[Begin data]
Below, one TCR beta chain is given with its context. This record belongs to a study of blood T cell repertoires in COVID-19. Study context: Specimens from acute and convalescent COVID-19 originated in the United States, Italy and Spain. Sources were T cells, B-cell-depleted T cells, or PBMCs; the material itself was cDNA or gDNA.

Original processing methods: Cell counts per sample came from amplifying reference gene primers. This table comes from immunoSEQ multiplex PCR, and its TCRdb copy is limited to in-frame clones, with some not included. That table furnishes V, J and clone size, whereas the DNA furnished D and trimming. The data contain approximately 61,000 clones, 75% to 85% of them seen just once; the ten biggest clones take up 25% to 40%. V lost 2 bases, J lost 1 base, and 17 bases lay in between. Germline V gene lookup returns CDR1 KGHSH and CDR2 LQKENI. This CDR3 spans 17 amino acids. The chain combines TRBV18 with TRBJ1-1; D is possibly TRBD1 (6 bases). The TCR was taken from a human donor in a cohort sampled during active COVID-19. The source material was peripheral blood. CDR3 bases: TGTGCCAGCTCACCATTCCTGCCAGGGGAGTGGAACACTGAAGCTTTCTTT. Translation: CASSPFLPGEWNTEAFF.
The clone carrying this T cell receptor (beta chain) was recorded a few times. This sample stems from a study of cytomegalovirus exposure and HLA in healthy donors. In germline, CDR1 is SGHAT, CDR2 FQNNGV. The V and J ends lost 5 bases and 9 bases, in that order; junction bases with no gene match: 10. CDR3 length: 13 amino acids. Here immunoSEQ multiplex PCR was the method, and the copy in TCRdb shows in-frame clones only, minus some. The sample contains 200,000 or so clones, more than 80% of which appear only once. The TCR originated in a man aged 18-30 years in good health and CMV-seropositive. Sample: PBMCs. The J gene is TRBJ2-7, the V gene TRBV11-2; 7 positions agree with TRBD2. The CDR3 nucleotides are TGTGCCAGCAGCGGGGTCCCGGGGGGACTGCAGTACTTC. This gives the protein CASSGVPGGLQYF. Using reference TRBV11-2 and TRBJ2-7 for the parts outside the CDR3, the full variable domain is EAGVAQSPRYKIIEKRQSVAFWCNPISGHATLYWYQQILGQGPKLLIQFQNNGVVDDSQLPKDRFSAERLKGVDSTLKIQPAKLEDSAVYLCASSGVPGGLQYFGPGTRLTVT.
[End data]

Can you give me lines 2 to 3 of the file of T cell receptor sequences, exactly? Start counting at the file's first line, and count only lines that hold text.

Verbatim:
Original processing methods: Cell counts per sample came from amplifying reference gene primers. This table comes from immunoSEQ multiplex PCR, and its TCRdb copy is limited to in-frame clones, with some not included. That table furnishes V, J and clone size, whereas the DNA furnished D and trimming. The data contain approximately 61,000 clones, 75% to 85% of them seen just once; the ten biggest clones take up 25% to 40%. V lost 2 bases, J lost 1 base, and 17 bases lay in between. Germline V gene lookup returns CDR1 KGHSH and CDR2 LQKENI. This CDR3 spans 17 amino acids. The chain combines TRBV18 with TRBJ1-1; D is possibly TRBD1 (6 bases). The TCR was taken from a human donor in a cohort sampled during active COVID-19. The source material was peripheral blood. CDR3 bases: TGTGCCAGCTCACCATTCCTGCCAGGGGAGTGGAACACTGAAGCTTTCTTT. Translation: CASSPFLPGEWNTEAFF.
The clone carrying this T cell receptor (beta chain) was recorded a few times. This sample stems from a study of cytomegalovirus exposure and HLA in healthy donors. In germline, CDR1 is SGHAT, CDR2 FQNNGV. The V and J ends lost 5 bases and 9 bases, in that order; junction bases with no gene match: 10. CDR3 length: 13 amino acids. Here immunoSEQ multiplex PCR was the method, and the copy in TCRdb shows in-frame clones only, minus some. The sample contains 200,000 or so clones, more than 80% of which appear only once. The TCR originated in a man aged 18-30 years in good health and CMV-seropositive. Sample: PBMCs. The J gene is TRBJ2-7, the V gene TRBV11-2; 7 positions agree with TRBD2. The CDR3 nucleotides are TGTGCCAGCAGCGGGGTCCCGGGGGGACTGCAGTACTTC. This gives the protein CASSGVPGGLQYF. Using reference TRBV11-2 and TRBJ2-7 for the parts outside the CDR3, the full variable domain is EAGVAQSPRYKIIEKRQSVAFWCNPISGHATLYWYQQILGQGPKLLIQFQNNGVVDDSQLPKDRFSAERLKGVDSTLKIQPAKLEDSAVYLCASSGVPGGLQYFGPGTRLTVT.